In addition to her public speaking, Fiona has written about and discussed her areas of research for a number of media organisations, including the ABC (Radio National and Radio Adelaide), SBS, The Conversation, and The Advertiser. The the "LOOK UP" movement she created in early 2019 with Lekki Maze from Glider and the OMA includes a paper called "The Art and Science of Looking Up" and is aimed at people understanding how amazing the human brain is and how human interaction can change our brains, bodies, worldview, problem solving, communities and even nations (available at lookup.org.au). A list of Fiona's work in the area of science communication, including a number of her public lectures and articles, can be found at http://fiona-kerr.com/media/.
Fiona works with ministerial and government bodies both in Australia and overseas, utilising her expertise in complex systems to advise on shaping creative bureaucracies, long-lens policy design, the neuroscience of engagement and democracy reform. All of these combine the areas of systems and neural complexity, which are profoundly intertwined in the majority of complex, long term societal issues and challenges. She has advised Finland's ministerial AI steering committee, Pennsylvania policy-makers and economic advisers on the social / economic aspects of AI design and use, ministers in Indonesia, Singapore, France and South Australia on building Innovative ecosystems, tech use and smart cities.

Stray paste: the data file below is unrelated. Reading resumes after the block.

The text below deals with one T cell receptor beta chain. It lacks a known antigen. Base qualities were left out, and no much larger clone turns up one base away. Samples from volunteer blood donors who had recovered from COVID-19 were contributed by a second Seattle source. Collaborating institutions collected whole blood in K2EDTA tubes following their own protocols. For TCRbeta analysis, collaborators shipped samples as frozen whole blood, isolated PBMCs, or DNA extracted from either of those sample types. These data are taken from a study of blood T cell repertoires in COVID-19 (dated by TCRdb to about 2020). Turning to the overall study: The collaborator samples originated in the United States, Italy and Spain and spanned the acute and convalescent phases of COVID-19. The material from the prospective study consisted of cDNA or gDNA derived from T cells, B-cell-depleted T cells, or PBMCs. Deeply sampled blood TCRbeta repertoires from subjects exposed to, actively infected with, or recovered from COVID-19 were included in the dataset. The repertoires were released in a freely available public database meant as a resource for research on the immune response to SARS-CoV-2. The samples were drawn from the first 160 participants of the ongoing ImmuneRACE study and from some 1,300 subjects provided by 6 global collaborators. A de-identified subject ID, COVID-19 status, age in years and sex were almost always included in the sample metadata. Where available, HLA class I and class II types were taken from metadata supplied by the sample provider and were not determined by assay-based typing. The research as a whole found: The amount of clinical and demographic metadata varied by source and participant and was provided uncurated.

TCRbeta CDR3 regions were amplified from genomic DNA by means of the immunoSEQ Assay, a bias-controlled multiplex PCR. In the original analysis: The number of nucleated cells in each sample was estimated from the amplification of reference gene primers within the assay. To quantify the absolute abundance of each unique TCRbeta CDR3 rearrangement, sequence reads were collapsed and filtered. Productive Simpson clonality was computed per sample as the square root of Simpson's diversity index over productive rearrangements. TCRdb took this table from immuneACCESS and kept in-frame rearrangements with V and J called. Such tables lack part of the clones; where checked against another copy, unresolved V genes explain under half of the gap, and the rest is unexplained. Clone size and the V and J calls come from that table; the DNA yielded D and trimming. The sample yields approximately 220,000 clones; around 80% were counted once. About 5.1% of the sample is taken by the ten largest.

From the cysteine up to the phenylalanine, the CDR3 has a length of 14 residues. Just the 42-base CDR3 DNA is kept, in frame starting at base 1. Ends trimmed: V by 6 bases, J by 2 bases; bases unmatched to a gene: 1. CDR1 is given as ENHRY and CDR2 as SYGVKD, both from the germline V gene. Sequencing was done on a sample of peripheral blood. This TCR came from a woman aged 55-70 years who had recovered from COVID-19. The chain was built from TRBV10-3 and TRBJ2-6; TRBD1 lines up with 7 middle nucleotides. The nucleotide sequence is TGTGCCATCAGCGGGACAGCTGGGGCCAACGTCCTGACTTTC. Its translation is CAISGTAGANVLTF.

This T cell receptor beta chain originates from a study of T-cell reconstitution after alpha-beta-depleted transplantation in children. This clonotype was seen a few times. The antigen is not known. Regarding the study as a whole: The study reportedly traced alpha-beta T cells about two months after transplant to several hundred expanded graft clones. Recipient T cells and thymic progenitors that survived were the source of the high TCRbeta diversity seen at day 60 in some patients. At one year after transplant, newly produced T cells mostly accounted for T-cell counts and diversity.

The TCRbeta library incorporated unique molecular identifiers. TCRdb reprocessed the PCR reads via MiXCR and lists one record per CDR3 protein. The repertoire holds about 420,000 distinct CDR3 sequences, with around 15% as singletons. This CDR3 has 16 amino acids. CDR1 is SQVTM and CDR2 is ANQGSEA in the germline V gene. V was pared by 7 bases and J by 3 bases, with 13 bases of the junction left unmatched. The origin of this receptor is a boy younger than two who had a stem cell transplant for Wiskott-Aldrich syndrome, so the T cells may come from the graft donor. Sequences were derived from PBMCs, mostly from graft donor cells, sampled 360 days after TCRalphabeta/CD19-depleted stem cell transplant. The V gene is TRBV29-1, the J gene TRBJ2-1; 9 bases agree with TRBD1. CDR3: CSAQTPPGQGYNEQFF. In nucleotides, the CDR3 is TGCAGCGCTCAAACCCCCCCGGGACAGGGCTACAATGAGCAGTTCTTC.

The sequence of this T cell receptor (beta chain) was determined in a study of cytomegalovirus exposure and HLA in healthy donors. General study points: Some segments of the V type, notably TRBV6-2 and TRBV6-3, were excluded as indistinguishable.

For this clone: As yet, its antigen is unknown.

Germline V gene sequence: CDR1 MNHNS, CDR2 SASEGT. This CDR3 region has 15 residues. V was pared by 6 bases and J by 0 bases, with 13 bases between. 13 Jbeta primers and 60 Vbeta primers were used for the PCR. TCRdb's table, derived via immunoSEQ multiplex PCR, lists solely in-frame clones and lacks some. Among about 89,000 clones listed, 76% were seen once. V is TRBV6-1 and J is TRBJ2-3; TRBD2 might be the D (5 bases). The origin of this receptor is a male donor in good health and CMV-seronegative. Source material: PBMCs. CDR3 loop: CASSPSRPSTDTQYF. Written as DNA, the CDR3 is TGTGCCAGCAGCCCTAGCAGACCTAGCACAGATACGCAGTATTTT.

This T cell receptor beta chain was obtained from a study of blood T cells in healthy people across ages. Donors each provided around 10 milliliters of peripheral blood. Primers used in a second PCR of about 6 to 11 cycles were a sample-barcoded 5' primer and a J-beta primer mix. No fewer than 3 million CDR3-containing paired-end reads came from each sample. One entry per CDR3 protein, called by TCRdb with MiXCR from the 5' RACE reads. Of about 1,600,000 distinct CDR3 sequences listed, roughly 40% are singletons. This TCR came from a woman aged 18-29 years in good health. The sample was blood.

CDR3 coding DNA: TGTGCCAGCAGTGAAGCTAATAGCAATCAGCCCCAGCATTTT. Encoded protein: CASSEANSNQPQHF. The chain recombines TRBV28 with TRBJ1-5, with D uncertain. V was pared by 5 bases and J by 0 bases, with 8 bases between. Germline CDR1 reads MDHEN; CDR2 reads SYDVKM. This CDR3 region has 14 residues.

Fiona works with not-for-profit organisations in the sectors of ageing, health, art performance and business growth to assist in operational success as well as shaping strategy to deal with complex social issues. She is vice-chair of the Catalyst Foundation (http://www.catalystfoundation.com.au/), one of South Australia's leading independent not-for-profits in the areas of ageing and disability. She is also on the board of Brand South Australia to leverage the wonderful 'brains trust' SA has in its residents, and has worked with SA think-tanks on ageing, innovation, creativity and wellbeing.
Fiona has spoken on areas which build capacity and improve social capital, including:
- Clinical practice and decision-making, and practices in palliative care
- recalibrating big tech's moral compass
- The neuroscience of human interconnection
- Creating a connected society enabled by technology
- E-Health - the impact of technology on healthcare delivery
- what ageing well looks like
- Diet and the microbiome
- the role of technology in education and creative performance
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Entry last updated: Saturday, 1 Jun 2019